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Vaccine Success Has Long History

In September 2008, a group of researchers at the University of Pennsylvania modified messenger RNA (mRNA) in a way that stabilized the molecule and made mRNA a promising tool for both gene replacement and vaccination. This relatively new technology was used in 2020 to rapidly develop and manufacture a COVID-19 vaccine. This represents the latest in a series of breakthroughs in the realm of viral vaccines, each building on the last and each with a compelling record of disease prevention.

The first major vaccine-related advance occurred in 1796 when Edward Jenner, a physician who had a laboratory in southern England, found that an animal virus (cowpox) could protect against a human virus (smallpox), although it would be over 100 years before viruses were discovered as causative agents of disease. Jenner’s work ultimately led to the elimination of a disease that is estimated to have killed over 300 million people in the 20th century. That strategy of using animal viruses to prevent human disease continues today.

The second vaccine breakthrough occurred almost 100 years later, in 1885. Louis Pasteur found that the spinal cords of rabbits that had been experimentally injected with rabies virus were no longer infectious after 15 days of desiccation (drying). On July 6, 1885, Joseph Meister, a 9-year-old boy who had been attacked by a rabid dog, was taken to Dr. Pasteur’s lab. Using a series of inoculations with suspensions of desiccated rabbit spinal cords, Pasteur saved Meister’s life. Rabies, a disease with a mortality rate of nearly 100%, was now preventable after exposure.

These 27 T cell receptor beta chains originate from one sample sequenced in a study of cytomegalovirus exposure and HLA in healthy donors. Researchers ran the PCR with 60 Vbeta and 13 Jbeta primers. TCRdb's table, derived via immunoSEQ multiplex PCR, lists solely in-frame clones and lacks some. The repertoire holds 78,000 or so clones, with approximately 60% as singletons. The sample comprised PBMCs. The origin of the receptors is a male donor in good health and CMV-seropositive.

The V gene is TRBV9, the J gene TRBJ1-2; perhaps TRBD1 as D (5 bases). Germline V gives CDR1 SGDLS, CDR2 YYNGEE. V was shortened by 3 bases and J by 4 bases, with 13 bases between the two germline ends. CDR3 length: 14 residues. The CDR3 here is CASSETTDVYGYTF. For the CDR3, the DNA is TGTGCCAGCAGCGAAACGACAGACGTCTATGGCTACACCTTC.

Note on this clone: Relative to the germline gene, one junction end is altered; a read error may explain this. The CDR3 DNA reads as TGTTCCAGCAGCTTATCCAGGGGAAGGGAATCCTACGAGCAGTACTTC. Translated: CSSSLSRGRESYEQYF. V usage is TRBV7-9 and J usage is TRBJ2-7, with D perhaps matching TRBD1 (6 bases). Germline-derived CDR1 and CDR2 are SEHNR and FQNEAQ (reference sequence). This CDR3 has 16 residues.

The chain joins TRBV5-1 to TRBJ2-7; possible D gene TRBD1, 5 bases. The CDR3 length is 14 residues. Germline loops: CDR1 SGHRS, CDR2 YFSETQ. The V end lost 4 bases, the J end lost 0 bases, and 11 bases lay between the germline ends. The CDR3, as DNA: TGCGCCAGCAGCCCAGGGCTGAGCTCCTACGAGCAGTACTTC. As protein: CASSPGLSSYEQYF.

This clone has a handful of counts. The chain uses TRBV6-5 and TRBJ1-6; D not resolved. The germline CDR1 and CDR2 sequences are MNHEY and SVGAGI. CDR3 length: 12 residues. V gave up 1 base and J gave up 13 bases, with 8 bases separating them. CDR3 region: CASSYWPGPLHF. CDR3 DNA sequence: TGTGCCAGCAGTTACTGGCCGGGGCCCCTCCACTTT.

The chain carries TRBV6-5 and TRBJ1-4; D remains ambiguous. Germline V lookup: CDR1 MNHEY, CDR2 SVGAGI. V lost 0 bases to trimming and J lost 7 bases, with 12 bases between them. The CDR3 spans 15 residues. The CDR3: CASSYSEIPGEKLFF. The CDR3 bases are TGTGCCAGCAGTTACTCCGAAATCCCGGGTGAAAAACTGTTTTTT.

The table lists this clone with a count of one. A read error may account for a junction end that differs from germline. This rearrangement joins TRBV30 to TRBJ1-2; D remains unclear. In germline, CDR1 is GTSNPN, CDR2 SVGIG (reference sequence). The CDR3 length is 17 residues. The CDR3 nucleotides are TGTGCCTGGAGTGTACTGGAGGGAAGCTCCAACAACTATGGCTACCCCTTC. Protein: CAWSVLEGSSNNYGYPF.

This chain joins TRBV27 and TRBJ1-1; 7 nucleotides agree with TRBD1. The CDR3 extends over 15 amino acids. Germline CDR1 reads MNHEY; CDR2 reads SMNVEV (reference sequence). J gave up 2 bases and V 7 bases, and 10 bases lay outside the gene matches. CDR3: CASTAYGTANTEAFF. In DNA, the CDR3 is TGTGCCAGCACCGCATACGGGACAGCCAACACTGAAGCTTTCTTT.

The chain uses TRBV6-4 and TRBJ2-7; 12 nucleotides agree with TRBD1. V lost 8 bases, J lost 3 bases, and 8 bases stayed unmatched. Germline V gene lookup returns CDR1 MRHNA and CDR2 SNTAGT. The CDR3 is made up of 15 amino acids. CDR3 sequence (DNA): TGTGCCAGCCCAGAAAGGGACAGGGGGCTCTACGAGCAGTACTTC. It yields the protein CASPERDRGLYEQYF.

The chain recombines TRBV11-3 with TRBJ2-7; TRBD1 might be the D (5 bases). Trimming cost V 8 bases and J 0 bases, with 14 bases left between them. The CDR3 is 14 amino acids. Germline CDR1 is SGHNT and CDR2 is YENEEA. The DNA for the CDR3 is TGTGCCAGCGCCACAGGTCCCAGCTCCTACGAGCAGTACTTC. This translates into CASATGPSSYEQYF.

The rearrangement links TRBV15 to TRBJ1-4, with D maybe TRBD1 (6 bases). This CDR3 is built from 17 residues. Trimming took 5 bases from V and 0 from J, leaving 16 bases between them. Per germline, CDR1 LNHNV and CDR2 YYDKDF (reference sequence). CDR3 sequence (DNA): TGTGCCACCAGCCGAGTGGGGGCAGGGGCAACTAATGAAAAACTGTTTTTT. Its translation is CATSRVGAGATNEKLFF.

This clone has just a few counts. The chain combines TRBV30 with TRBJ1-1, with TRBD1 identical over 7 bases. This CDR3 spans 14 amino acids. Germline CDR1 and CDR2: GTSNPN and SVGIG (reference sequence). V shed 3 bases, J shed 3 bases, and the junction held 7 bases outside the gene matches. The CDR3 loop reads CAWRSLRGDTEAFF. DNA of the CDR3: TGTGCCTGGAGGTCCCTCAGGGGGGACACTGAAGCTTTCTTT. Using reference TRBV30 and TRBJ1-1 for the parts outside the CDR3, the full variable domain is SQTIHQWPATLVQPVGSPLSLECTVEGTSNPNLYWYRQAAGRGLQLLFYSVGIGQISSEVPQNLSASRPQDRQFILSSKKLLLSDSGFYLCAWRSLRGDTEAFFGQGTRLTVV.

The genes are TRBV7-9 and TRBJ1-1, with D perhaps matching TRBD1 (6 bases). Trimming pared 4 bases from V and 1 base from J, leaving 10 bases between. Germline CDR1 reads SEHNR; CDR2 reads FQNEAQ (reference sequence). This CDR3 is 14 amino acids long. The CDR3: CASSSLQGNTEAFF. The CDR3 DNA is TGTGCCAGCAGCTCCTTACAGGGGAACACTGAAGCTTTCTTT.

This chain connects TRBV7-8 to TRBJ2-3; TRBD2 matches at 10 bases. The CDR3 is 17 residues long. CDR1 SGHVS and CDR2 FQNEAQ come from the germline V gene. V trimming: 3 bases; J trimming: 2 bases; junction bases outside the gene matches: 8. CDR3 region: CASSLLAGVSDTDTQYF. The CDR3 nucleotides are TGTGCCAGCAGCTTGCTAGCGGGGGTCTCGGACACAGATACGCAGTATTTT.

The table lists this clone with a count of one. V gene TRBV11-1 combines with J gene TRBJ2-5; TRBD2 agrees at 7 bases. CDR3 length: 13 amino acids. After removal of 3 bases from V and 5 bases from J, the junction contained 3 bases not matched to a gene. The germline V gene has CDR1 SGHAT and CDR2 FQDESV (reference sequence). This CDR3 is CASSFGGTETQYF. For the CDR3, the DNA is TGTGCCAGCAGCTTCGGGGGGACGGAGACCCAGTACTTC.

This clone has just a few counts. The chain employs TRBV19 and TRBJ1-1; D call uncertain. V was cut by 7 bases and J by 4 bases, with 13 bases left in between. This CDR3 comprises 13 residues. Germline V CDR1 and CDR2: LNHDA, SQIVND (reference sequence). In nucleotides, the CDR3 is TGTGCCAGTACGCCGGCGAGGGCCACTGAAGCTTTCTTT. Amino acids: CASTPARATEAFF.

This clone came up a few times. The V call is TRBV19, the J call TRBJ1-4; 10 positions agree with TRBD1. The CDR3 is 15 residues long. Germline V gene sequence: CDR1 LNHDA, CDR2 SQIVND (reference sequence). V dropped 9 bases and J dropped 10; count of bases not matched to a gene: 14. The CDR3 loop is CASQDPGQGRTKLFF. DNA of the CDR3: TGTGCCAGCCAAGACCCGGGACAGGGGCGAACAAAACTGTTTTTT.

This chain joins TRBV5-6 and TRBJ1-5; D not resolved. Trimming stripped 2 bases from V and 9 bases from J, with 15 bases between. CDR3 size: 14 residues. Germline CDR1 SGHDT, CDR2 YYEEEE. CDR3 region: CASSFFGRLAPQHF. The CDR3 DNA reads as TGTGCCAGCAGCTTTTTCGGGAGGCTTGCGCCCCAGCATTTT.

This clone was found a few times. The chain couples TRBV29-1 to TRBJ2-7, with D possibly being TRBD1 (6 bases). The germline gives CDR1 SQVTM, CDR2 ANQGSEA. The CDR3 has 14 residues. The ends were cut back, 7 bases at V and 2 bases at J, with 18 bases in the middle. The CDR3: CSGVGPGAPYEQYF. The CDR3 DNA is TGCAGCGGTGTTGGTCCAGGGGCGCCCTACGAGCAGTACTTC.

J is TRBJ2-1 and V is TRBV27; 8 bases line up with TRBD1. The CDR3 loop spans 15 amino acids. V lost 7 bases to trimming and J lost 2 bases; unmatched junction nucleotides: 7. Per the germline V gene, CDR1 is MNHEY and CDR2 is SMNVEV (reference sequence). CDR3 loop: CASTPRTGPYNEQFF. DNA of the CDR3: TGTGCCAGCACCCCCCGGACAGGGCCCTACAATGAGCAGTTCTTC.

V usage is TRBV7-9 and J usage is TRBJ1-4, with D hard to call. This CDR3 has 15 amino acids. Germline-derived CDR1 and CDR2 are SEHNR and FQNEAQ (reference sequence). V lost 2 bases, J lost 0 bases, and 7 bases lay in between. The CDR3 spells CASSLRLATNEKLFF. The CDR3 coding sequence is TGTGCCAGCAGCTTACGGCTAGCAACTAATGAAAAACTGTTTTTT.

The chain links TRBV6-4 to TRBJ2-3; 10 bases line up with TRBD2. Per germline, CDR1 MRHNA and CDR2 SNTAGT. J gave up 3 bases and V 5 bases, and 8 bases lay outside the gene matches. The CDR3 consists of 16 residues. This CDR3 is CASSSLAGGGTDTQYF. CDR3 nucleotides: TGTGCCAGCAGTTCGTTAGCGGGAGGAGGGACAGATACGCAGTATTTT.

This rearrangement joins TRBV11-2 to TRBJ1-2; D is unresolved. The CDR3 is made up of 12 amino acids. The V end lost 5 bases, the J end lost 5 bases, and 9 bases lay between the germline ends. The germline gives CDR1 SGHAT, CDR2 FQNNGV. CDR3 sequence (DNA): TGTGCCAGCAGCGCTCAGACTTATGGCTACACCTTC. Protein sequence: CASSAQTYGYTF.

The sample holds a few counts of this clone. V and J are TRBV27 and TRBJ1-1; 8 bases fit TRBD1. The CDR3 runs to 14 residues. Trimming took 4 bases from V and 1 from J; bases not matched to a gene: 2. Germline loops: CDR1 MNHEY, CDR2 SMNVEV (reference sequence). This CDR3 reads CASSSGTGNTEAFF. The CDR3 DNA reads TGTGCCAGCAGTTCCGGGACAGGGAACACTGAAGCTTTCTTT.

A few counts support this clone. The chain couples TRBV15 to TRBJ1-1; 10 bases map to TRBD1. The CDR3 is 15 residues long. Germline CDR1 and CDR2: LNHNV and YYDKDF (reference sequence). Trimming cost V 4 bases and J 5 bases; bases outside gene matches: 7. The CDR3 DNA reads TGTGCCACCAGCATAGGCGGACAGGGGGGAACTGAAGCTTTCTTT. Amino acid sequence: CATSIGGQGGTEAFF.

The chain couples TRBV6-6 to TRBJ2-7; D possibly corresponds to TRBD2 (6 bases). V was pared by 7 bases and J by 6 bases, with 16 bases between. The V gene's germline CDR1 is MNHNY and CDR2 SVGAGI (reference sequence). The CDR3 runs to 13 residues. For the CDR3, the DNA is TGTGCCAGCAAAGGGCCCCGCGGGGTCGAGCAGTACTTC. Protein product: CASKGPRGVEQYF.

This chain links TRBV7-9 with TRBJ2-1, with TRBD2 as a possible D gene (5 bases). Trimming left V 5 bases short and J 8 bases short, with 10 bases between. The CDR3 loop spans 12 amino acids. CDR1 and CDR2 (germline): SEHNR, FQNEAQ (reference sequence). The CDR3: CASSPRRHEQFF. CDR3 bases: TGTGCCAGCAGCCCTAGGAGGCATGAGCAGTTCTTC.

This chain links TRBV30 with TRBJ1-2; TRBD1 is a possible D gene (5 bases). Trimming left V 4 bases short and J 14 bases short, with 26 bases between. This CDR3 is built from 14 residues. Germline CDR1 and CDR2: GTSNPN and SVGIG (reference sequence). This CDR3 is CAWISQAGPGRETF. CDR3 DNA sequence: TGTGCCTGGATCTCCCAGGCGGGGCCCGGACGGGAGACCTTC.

Pasteur opened the door for vaccines made with physically or chemically inactivated viruses. During the 20th century, vaccines using this killed-virus strategy included an influenza virus developed by Thomas Francis in the early 1940s, a polio vaccine developed by Jonas Salk in the mid-1950s (Salk had trained at Francis’ laboratory at the University of Michigan), and a hepatitis A vaccine that was developed in 1991.

The third major advance occurred in 1937 when Max Theiler attenuated (weakened) the yellow fever virus by serial passage through mouse and chicken embryos. This rendered the virus less capable of causing disease but still capable of inducing protective immunity in humans. He won the 1951 Nobel Prize in Medicine for that work. Other attenuated virus vaccines followed including measles, mumps, rubella, varicella, and rotavirus. The next breakthrough came in 1980 when biochemists at Stanford University published their work that used Escherichia coli genes that were passed through monkey kidney cells, causing those cells to make a bacterial protein (antibodies). This recombinant DNA technology allowed for the creation of vaccines for hepatitis B, human papillomavirus, and influenza.

Despite the fact that there is still much work to be done to address vaccine hesitancy, build trust, and ensure equitable benefits from vaccination, the list of vaccine successes is long. For example, after the introduction of Salk’s polio vaccine, the number of polio cases in the U.S. dropped from 29,000 in 1955 to 900 in 1962, and the disease is now eliminated here. During the 2019-2020 flu season, flu vaccines prevented an estimated 7.52 million infections, 3.69 million medical visits, 105,000 hospitalizations, and 6,300 deaths in the U.S. And now, with the worst pandemic since 1918, when influenza killed about 50 million people worldwide, we are again seeing vaccines become an important strategy in ridding the world of SARS-CoV-2, especially the Pfizer and Moderna vaccines that use the new mRNA technology which, as they don’t contain the actual virus, cannot cause even a mild case of case of COVID-19.

Questions and comments may be sent to editor@rockawaytimes.com.

 By Peter Galvin, MD

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